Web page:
Ward, the winner of Game 2, got his second victory of the series. The loss went to Avery as he was responsible for the two lead runners that were on base when the game ended. Reardon would not pitch again in the series after his back to back poor performances, and would not pitch in a postseason game again in his career before his 1994 retirement.

Game 4[edit]

Wednesday, October 21, 1992 at SkyDome in Toronto

Team 1 2 3 4 5 6 7 8 9 R H E
Atlanta 0 0 0 0 0 0 0 1 0 1 5 0
Toronto 0 0 1 0 0 0 1 0 X 2 6 0
WP: Jimmy Key (1–0)   LP: Tom Glavine (1–1)   Sv: Tom Henke (2)
Home runs:
ATL: None
TOR: Pat Borders (1)

The Braves continued to employ the short rotation they had used during the postseason and sent Tom Glavine, the Game 1 winner, out for his second start of the series. For the Blue Jays, veteran Jimmy Key was given the start. Key had been with the Blue Jays since 1984 and was one of several players from their first ever division champion squad that were still with the team. However, he had not performed particularly well during the season and was limited to mop-up duty in the ALCS.

The Braves began the game with a single off the bat of Otis Nixon, who was a threat to steal a base. Although Key managed to pick Nixon off of first, he immediately gave up a single to Jeff Blauser, hitting second in place of the resting Deion Sanders, and allowed him to steal second. Key neutralized the threat by forcing Terry Pendleton to line out and Lonnie Smith to ground out. Over the next six innings, the Braves only recorded one hit (another single by Nixon) and did not advance the runner past first base.

In the third inning, the Blue Jays scored their first run when Pat Borders hit a solo home run. They added a second run in the bottom of the seventh, which would prove decisive, when Kelly Gruber scored on a single by Devon White with two out.

The Braves broke through against Key in the eighth. Ron Gant, starting in place of Sanders, led off with a double. Brian Hunter, starting at first base in place of Sid Bream, followed by beating out a bunt down the third base line to put runners on the corners with nobody out. Key recorded back-to-back outs, retiring Damon Berryhill on a failed sacrifice bunt attempt and getting Mark Lemke to ground out to third. On the Lemke play, Gant scored the Braves' first run of the game and with the tying run now in scoring position as Hunter advanced to second on the groundout, Key was removed from the game. On his way off the field, he tipped his cap to the fans as they gave him a standing ovation.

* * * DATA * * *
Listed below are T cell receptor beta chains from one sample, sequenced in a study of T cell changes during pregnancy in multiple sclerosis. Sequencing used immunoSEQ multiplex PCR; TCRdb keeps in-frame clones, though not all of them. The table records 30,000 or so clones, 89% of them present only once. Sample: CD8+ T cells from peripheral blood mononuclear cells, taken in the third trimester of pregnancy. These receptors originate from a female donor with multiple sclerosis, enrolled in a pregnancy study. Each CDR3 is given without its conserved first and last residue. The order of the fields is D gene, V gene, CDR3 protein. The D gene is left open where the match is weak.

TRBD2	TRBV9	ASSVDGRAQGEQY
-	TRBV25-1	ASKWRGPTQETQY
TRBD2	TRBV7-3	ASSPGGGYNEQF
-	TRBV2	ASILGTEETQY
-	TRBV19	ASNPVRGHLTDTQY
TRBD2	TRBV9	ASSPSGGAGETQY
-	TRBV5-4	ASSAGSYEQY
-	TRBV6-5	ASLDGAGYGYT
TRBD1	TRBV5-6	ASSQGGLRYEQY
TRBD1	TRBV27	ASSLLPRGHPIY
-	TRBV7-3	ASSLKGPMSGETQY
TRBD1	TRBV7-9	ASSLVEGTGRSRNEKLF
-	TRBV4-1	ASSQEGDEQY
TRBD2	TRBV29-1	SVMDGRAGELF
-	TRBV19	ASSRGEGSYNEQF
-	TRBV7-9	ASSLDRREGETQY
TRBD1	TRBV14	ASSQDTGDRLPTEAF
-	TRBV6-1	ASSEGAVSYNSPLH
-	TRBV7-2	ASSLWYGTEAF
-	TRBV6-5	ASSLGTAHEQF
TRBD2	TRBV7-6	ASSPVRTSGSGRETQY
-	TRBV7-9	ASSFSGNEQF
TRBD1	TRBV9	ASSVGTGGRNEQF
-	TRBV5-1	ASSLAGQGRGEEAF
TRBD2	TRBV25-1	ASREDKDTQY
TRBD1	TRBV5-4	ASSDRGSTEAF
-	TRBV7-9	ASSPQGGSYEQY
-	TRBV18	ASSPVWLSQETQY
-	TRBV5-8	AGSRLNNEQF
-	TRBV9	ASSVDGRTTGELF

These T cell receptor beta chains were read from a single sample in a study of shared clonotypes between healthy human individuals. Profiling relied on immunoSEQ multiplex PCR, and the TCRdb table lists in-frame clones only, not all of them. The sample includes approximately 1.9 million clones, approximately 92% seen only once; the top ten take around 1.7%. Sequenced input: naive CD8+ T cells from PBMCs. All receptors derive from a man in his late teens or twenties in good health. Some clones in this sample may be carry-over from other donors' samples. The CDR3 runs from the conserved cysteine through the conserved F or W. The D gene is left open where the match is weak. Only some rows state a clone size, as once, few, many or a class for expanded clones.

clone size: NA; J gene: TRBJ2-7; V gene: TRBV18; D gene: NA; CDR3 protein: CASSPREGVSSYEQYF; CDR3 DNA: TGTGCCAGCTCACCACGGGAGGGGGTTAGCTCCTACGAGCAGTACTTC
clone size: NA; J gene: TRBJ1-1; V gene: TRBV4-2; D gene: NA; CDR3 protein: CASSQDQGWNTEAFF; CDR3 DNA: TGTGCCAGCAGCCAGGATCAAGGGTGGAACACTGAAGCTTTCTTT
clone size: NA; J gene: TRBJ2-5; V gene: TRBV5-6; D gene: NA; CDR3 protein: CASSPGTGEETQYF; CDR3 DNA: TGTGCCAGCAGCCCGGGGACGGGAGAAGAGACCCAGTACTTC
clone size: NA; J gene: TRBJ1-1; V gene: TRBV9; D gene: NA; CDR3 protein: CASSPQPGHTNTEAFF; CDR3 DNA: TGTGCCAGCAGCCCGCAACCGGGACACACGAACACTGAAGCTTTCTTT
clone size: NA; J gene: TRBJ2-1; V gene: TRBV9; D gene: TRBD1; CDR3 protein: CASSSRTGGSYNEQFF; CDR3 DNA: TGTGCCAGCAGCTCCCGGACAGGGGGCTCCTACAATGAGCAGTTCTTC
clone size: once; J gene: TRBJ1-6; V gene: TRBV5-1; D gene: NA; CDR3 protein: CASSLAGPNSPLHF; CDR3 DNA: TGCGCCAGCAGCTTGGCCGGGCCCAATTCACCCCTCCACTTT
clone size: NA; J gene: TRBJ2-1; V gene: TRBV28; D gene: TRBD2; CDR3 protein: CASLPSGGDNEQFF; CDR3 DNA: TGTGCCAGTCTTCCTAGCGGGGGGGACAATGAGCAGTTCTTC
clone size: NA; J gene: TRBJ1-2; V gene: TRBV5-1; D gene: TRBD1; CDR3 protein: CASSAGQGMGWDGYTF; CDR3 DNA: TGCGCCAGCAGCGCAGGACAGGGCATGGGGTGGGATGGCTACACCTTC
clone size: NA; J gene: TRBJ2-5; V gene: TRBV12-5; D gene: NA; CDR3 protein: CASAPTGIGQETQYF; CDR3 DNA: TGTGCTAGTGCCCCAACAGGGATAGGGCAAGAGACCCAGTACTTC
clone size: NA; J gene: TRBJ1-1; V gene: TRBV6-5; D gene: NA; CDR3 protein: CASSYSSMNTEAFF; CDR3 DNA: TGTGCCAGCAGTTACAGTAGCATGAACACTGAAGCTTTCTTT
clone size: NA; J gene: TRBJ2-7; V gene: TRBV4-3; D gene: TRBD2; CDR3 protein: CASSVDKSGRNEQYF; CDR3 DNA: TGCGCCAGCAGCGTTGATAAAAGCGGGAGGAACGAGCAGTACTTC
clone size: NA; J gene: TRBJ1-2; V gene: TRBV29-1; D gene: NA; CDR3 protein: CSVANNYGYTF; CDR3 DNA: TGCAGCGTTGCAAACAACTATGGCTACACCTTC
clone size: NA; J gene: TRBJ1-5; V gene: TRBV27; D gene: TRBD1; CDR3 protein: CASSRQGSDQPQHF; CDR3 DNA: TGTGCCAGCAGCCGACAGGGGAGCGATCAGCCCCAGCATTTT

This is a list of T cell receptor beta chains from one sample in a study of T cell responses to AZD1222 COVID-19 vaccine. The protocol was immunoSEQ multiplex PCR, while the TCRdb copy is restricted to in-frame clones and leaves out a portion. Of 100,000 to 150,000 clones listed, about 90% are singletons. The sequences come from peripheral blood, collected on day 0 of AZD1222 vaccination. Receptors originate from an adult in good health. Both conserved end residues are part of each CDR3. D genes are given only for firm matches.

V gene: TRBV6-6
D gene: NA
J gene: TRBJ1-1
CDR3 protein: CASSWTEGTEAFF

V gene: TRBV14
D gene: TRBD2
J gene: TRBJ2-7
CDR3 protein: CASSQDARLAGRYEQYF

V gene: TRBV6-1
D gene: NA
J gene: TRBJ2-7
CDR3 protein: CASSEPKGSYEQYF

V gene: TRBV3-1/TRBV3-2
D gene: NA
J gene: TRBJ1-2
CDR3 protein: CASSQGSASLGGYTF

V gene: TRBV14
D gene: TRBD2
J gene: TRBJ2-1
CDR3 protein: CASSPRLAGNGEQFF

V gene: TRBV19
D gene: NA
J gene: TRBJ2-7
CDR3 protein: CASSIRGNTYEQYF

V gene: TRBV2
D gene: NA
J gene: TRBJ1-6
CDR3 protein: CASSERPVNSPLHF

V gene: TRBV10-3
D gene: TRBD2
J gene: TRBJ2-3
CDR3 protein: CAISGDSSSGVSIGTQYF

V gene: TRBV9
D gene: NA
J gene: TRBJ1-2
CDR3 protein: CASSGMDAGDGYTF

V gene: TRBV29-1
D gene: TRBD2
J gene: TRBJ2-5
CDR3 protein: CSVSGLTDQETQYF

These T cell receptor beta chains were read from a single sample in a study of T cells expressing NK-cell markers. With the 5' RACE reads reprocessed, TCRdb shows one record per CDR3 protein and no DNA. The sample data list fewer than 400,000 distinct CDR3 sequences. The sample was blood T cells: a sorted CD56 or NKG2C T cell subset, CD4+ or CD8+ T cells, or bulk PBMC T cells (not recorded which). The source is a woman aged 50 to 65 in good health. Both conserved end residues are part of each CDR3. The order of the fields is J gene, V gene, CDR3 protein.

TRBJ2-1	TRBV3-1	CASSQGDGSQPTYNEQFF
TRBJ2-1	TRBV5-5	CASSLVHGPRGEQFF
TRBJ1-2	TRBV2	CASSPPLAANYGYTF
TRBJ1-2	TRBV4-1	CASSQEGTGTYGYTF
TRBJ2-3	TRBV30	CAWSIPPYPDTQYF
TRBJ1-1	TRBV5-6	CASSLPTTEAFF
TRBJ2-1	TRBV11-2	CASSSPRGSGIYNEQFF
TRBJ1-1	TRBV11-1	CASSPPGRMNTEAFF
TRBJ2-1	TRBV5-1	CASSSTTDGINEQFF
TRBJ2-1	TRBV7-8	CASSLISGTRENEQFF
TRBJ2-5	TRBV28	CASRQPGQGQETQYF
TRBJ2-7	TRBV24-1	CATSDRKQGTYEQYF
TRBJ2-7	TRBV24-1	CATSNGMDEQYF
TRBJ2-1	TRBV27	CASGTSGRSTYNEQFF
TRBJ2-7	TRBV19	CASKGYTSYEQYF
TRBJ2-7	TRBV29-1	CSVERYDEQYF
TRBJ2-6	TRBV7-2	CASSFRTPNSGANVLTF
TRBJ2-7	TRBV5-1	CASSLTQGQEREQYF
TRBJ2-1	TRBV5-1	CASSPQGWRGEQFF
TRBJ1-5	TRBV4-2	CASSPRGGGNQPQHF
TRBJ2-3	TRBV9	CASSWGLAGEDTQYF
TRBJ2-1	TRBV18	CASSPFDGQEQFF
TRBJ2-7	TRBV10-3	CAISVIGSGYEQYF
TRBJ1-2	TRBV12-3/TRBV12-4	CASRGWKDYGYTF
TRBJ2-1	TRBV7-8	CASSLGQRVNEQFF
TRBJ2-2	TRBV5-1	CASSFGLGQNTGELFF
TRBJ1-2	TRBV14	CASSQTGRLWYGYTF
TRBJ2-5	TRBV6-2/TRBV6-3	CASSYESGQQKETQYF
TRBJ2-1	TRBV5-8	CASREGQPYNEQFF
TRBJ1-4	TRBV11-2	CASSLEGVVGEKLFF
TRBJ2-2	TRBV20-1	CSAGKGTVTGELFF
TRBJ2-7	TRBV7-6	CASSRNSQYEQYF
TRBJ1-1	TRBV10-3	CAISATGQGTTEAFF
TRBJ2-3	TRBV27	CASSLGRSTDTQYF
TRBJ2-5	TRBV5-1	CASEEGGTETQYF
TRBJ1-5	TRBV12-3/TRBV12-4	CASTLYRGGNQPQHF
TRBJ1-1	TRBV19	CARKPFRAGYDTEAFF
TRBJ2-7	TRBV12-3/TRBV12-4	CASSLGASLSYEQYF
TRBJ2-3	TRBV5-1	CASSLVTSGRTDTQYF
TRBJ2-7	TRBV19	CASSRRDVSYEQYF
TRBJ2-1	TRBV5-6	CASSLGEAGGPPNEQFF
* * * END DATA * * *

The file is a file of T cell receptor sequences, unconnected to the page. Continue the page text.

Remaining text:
Duane Ward was brought in for his third consecutive appearance and his first batter was Nixon, who had recorded two of the Braves' hits. Although Ward got Nixon to strike out swinging, the third strike got past Borders and Nixon took off for first base. Nixon then stole second to put the go-ahead runs in scoring position, with Hunter having advanced to third on the wild pitch. Blauser, however, ended the inning by grounding out to Olerud. Tom Henke closed the game for the Blue Jays by retiring Pendleton, Smith, and David Justice in order in the ninth and Toronto found itself a win away from becoming the first world championship team from outside the United States.

In what proved to be his last start for the Blue Jays after nine years, Key recorded his first victory in the postseason since he won Game 3 of the 1989 ALCS. Glavine pitched a second complete game in defeat for the Braves.

Game 5[edit]

Thursday, October 22, 1992 at SkyDome in Toronto

Team 1 2 3 4 5 6 7 8 9 R H E
Atlanta 1 0 0 1 5 0 0 0 0 7 13 0
Toronto 0 1 0 1 0 0 0 0 0 2 6 0
WP: John Smoltz (1–0)   LP: Jack Morris (0–2)   Sv: Mike Stanton (1)
Home runs:
ATL: David Justice (1), Lonnie Smith (1)
TOR: None

Down three games to one and facing elimination,[2] the Braves returned John Smoltz to the mound for Game 5, who was still seeking his first World Series win. Jack Morris, who had lost Game 1 of the series, was given the start for Toronto. Before the game Terry Pendleton, who had seen a 3–1 lead evaporate in the World Series before (having been a member of the 1985 St. Louis Cardinals), reminded his teammates that the possibility still existed that they may win the series. The middle of the Braves' lineup, which consisted that evening of Pendleton hitting third, David Justice fourth, and Lonnie Smith fifth, had been struggling with the rest of the team and to that point, none of the batters hitting in those three slots (Pendleton, Justice, Smith, or Sid Bream who had hit fifth in the first two games in Atlanta) had recorded an extra base hit. The Braves took care of that statistic quickly.